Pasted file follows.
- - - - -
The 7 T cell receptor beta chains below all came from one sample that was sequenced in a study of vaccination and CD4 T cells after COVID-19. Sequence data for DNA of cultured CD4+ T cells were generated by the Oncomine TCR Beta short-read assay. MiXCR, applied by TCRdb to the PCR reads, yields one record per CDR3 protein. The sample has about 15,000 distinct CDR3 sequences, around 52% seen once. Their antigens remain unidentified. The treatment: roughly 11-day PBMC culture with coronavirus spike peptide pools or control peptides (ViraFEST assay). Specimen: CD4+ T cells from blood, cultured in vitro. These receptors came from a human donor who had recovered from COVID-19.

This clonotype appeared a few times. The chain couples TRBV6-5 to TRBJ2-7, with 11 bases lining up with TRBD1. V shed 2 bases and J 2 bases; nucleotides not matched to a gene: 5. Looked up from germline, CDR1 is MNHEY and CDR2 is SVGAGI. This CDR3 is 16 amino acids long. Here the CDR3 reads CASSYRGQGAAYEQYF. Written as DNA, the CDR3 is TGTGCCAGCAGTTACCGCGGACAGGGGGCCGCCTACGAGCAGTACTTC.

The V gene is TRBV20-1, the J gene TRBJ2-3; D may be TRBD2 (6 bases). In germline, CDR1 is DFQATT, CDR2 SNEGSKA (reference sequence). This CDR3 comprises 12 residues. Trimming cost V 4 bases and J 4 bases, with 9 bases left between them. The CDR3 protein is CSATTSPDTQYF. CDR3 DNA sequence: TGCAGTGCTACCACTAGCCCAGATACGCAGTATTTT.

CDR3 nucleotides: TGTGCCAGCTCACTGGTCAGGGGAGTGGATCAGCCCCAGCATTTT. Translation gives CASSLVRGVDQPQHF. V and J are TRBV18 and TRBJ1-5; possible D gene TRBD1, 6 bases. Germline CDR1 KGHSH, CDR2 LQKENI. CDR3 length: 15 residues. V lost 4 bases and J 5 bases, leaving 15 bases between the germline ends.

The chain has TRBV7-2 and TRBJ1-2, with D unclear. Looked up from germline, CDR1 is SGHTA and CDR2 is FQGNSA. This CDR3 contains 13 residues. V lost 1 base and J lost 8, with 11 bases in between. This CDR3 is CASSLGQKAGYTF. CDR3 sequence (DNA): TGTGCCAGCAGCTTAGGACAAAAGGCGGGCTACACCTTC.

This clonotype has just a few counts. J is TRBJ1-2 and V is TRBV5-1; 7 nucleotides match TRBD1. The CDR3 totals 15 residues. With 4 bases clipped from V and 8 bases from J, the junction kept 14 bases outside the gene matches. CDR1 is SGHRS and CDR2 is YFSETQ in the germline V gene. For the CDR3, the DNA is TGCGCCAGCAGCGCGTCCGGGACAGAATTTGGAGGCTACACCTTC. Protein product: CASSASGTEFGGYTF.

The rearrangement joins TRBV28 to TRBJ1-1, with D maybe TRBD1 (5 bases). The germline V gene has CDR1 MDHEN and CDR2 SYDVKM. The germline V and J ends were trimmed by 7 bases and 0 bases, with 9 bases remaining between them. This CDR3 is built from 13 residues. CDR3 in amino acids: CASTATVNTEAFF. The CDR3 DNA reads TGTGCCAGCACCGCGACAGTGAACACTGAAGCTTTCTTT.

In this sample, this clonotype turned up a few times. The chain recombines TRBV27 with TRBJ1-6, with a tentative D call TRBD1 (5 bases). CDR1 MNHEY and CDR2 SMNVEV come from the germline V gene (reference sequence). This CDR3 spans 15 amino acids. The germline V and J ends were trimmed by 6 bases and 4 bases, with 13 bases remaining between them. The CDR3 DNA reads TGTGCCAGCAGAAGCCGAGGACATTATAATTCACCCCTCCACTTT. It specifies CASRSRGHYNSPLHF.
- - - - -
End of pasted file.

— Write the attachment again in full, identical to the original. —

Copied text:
The 7 T cell receptor beta chains below all came from one sample that was sequenced in a study of vaccination and CD4 T cells after COVID-19. Sequence data for DNA of cultured CD4+ T cells were generated by the Oncomine TCR Beta short-read assay. MiXCR, applied by TCRdb to the PCR reads, yields one record per CDR3 protein. The sample has about 15,000 distinct CDR3 sequences, around 52% seen once. Their antigens remain unidentified. The treatment: roughly 11-day PBMC culture with coronavirus spike peptide pools or control peptides (ViraFEST assay). Specimen: CD4+ T cells from blood, cultured in vitro. These receptors came from a human donor who had recovered from COVID-19.

This clonotype appeared a few times. The chain couples TRBV6-5 to TRBJ2-7, with 11 bases lining up with TRBD1. V shed 2 bases and J 2 bases; nucleotides not matched to a gene: 5. Looked up from germline, CDR1 is MNHEY and CDR2 is SVGAGI. This CDR3 is 16 amino acids long. Here the CDR3 reads CASSYRGQGAAYEQYF. Written as DNA, the CDR3 is TGTGCCAGCAGTTACCGCGGACAGGGGGCCGCCTACGAGCAGTACTTC.

The V gene is TRBV20-1, the J gene TRBJ2-3; D may be TRBD2 (6 bases). In germline, CDR1 is DFQATT, CDR2 SNEGSKA (reference sequence). This CDR3 comprises 12 residues. Trimming cost V 4 bases and J 4 bases, with 9 bases left between them. The CDR3 protein is CSATTSPDTQYF. CDR3 DNA sequence: TGCAGTGCTACCACTAGCCCAGATACGCAGTATTTT.

CDR3 nucleotides: TGTGCCAGCTCACTGGTCAGGGGAGTGGATCAGCCCCAGCATTTT. Translation gives CASSLVRGVDQPQHF. V and J are TRBV18 and TRBJ1-5; possible D gene TRBD1, 6 bases. Germline CDR1 KGHSH, CDR2 LQKENI. CDR3 length: 15 residues. V lost 4 bases and J 5 bases, leaving 15 bases between the germline ends.

The chain has TRBV7-2 and TRBJ1-2, with D unclear. Looked up from germline, CDR1 is SGHTA and CDR2 is FQGNSA. This CDR3 contains 13 residues. V lost 1 base and J lost 8, with 11 bases in between. This CDR3 is CASSLGQKAGYTF. CDR3 sequence (DNA): TGTGCCAGCAGCTTAGGACAAAAGGCGGGCTACACCTTC.

This clonotype has just a few counts. J is TRBJ1-2 and V is TRBV5-1; 7 nucleotides match TRBD1. The CDR3 totals 15 residues. With 4 bases clipped from V and 8 bases from J, the junction kept 14 bases outside the gene matches. CDR1 is SGHRS and CDR2 is YFSETQ in the germline V gene. For the CDR3, the DNA is TGCGCCAGCAGCGCGTCCGGGACAGAATTTGGAGGCTACACCTTC. Protein product: CASSASGTEFGGYTF.

The rearrangement joins TRBV28 to TRBJ1-1, with D maybe TRBD1 (5 bases). The germline V gene has CDR1 MDHEN and CDR2 SYDVKM. The germline V and J ends were trimmed by 7 bases and 0 bases, with 9 bases remaining between them. This CDR3 is built from 13 residues. CDR3 in amino acids: CASTATVNTEAFF. The CDR3 DNA reads TGTGCCAGCACCGCGACAGTGAACACTGAAGCTTTCTTT.

In this sample, this clonotype turned up a few times. The chain recombines TRBV27 with TRBJ1-6, with a tentative D call TRBD1 (5 bases). CDR1 MNHEY and CDR2 SMNVEV come from the germline V gene (reference sequence). This CDR3 spans 15 amino acids. The germline V and J ends were trimmed by 6 bases and 4 bases, with 13 bases remaining between them. The CDR3 DNA reads TGTGCCAGCAGAAGCCGAGGACATTATAATTCACCCCTCCACTTT. It specifies CASRSRGHYNSPLHF.